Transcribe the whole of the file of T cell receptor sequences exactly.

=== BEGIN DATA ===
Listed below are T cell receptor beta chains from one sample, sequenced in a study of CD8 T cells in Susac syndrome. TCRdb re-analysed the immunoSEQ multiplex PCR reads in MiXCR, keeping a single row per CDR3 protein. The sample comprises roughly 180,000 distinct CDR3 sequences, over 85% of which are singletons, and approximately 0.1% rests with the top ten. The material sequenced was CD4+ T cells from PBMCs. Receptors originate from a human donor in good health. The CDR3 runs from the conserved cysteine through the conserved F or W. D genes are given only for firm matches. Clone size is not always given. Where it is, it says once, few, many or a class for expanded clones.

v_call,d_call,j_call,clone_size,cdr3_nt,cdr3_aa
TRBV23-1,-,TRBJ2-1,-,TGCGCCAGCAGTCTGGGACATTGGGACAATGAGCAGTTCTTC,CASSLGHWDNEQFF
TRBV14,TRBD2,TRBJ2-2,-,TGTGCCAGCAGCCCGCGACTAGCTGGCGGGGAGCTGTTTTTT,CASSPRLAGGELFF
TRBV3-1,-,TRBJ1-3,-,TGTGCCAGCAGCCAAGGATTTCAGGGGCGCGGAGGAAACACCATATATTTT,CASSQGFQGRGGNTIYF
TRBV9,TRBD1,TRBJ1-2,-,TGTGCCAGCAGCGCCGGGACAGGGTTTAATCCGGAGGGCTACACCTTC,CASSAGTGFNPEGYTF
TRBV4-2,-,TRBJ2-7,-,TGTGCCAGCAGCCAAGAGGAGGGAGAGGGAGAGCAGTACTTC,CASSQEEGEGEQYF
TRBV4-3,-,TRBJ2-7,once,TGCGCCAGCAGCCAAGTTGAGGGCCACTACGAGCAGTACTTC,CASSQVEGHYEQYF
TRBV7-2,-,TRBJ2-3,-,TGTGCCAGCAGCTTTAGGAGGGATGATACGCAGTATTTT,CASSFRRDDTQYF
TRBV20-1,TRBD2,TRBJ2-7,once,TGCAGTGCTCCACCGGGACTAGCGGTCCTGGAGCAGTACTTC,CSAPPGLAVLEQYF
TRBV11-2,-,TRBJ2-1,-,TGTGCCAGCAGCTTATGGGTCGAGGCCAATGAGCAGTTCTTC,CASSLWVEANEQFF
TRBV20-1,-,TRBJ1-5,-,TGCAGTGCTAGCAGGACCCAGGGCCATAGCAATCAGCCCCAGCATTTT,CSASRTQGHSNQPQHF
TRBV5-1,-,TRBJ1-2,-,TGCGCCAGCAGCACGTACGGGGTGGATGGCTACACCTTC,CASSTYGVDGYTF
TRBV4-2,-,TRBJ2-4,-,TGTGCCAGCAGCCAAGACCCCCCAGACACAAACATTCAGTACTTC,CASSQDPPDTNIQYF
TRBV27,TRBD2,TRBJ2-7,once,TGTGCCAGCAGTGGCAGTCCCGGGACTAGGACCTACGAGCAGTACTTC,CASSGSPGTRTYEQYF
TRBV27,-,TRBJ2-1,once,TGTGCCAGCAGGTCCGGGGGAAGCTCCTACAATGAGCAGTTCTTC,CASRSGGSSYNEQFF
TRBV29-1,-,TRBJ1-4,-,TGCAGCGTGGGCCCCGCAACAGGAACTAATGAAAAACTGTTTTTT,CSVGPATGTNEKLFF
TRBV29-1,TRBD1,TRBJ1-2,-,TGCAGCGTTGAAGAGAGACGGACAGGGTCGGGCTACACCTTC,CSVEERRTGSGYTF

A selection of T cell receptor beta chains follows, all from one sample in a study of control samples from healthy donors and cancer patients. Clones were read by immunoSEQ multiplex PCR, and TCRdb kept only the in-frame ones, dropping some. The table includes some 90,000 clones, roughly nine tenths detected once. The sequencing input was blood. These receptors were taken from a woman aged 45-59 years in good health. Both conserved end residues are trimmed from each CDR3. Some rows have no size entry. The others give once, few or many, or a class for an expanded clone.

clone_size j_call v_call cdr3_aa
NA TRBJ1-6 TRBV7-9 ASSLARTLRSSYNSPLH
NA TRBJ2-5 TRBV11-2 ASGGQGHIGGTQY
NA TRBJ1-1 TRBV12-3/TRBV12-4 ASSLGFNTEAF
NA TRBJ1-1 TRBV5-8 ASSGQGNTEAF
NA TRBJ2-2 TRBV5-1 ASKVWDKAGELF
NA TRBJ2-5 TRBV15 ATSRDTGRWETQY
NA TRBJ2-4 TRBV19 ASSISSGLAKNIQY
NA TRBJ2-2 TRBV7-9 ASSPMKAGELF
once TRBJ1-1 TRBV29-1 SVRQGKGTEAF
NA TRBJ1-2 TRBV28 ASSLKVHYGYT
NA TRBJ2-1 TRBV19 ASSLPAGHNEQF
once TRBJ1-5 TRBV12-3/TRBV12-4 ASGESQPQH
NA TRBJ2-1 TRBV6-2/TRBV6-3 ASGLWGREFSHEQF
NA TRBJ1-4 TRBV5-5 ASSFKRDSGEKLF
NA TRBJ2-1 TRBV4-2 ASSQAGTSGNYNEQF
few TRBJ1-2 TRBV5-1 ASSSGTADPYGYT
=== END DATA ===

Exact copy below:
Listed below are T cell receptor beta chains from one sample, sequenced in a study of CD8 T cells in Susac syndrome. TCRdb re-analysed the immunoSEQ multiplex PCR reads in MiXCR, keeping a single row per CDR3 protein. The sample comprises roughly 180,000 distinct CDR3 sequences, over 85% of which are singletons, and approximately 0.1% rests with the top ten. The material sequenced was CD4+ T cells from PBMCs. Receptors originate from a human donor in good health. The CDR3 runs from the conserved cysteine through the conserved F or W. D genes are given only for firm matches. Clone size is not always given. Where it is, it says once, few, many or a class for expanded clones.

v_call,d_call,j_call,clone_size,cdr3_nt,cdr3_aa
TRBV23-1,-,TRBJ2-1,-,TGCGCCAGCAGTCTGGGACATTGGGACAATGAGCAGTTCTTC,CASSLGHWDNEQFF
TRBV14,TRBD2,TRBJ2-2,-,TGTGCCAGCAGCCCGCGACTAGCTGGCGGGGAGCTGTTTTTT,CASSPRLAGGELFF
TRBV3-1,-,TRBJ1-3,-,TGTGCCAGCAGCCAAGGATTTCAGGGGCGCGGAGGAAACACCATATATTTT,CASSQGFQGRGGNTIYF
TRBV9,TRBD1,TRBJ1-2,-,TGTGCCAGCAGCGCCGGGACAGGGTTTAATCCGGAGGGCTACACCTTC,CASSAGTGFNPEGYTF
TRBV4-2,-,TRBJ2-7,-,TGTGCCAGCAGCCAAGAGGAGGGAGAGGGAGAGCAGTACTTC,CASSQEEGEGEQYF
TRBV4-3,-,TRBJ2-7,once,TGCGCCAGCAGCCAAGTTGAGGGCCACTACGAGCAGTACTTC,CASSQVEGHYEQYF
TRBV7-2,-,TRBJ2-3,-,TGTGCCAGCAGCTTTAGGAGGGATGATACGCAGTATTTT,CASSFRRDDTQYF
TRBV20-1,TRBD2,TRBJ2-7,once,TGCAGTGCTCCACCGGGACTAGCGGTCCTGGAGCAGTACTTC,CSAPPGLAVLEQYF
TRBV11-2,-,TRBJ2-1,-,TGTGCCAGCAGCTTATGGGTCGAGGCCAATGAGCAGTTCTTC,CASSLWVEANEQFF
TRBV20-1,-,TRBJ1-5,-,TGCAGTGCTAGCAGGACCCAGGGCCATAGCAATCAGCCCCAGCATTTT,CSASRTQGHSNQPQHF
TRBV5-1,-,TRBJ1-2,-,TGCGCCAGCAGCACGTACGGGGTGGATGGCTACACCTTC,CASSTYGVDGYTF
TRBV4-2,-,TRBJ2-4,-,TGTGCCAGCAGCCAAGACCCCCCAGACACAAACATTCAGTACTTC,CASSQDPPDTNIQYF
TRBV27,TRBD2,TRBJ2-7,once,TGTGCCAGCAGTGGCAGTCCCGGGACTAGGACCTACGAGCAGTACTTC,CASSGSPGTRTYEQYF
TRBV27,-,TRBJ2-1,once,TGTGCCAGCAGGTCCGGGGGAAGCTCCTACAATGAGCAGTTCTTC,CASRSGGSSYNEQFF
TRBV29-1,-,TRBJ1-4,-,TGCAGCGTGGGCCCCGCAACAGGAACTAATGAAAAACTGTTTTTT,CSVGPATGTNEKLFF
TRBV29-1,TRBD1,TRBJ1-2,-,TGCAGCGTTGAAGAGAGACGGACAGGGTCGGGCTACACCTTC,CSVEERRTGSGYTF

A selection of T cell receptor beta chains follows, all from one sample in a study of control samples from healthy donors and cancer patients. Clones were read by immunoSEQ multiplex PCR, and TCRdb kept only the in-frame ones, dropping some. The table includes some 90,000 clones, roughly nine tenths detected once. The sequencing input was blood. These receptors were taken from a woman aged 45-59 years in good health. Both conserved end residues are trimmed from each CDR3. Some rows have no size entry. The others give once, few or many, or a class for an expanded clone.

clone_size j_call v_call cdr3_aa
NA TRBJ1-6 TRBV7-9 ASSLARTLRSSYNSPLH
NA TRBJ2-5 TRBV11-2 ASGGQGHIGGTQY
NA TRBJ1-1 TRBV12-3/TRBV12-4 ASSLGFNTEAF
NA TRBJ1-1 TRBV5-8 ASSGQGNTEAF
NA TRBJ2-2 TRBV5-1 ASKVWDKAGELF
NA TRBJ2-5 TRBV15 ATSRDTGRWETQY
NA TRBJ2-4 TRBV19 ASSISSGLAKNIQY
NA TRBJ2-2 TRBV7-9 ASSPMKAGELF
once TRBJ1-1 TRBV29-1 SVRQGKGTEAF
NA TRBJ1-2 TRBV28 ASSLKVHYGYT
NA TRBJ2-1 TRBV19 ASSLPAGHNEQF
once TRBJ1-5 TRBV12-3/TRBV12-4 ASGESQPQH
NA TRBJ2-1 TRBV6-2/TRBV6-3 ASGLWGREFSHEQF
NA TRBJ1-4 TRBV5-5 ASSFKRDSGEKLF
NA TRBJ2-1 TRBV4-2 ASSQAGTSGNYNEQF
few TRBJ1-2 TRBV5-1 ASSSGTADPYGYT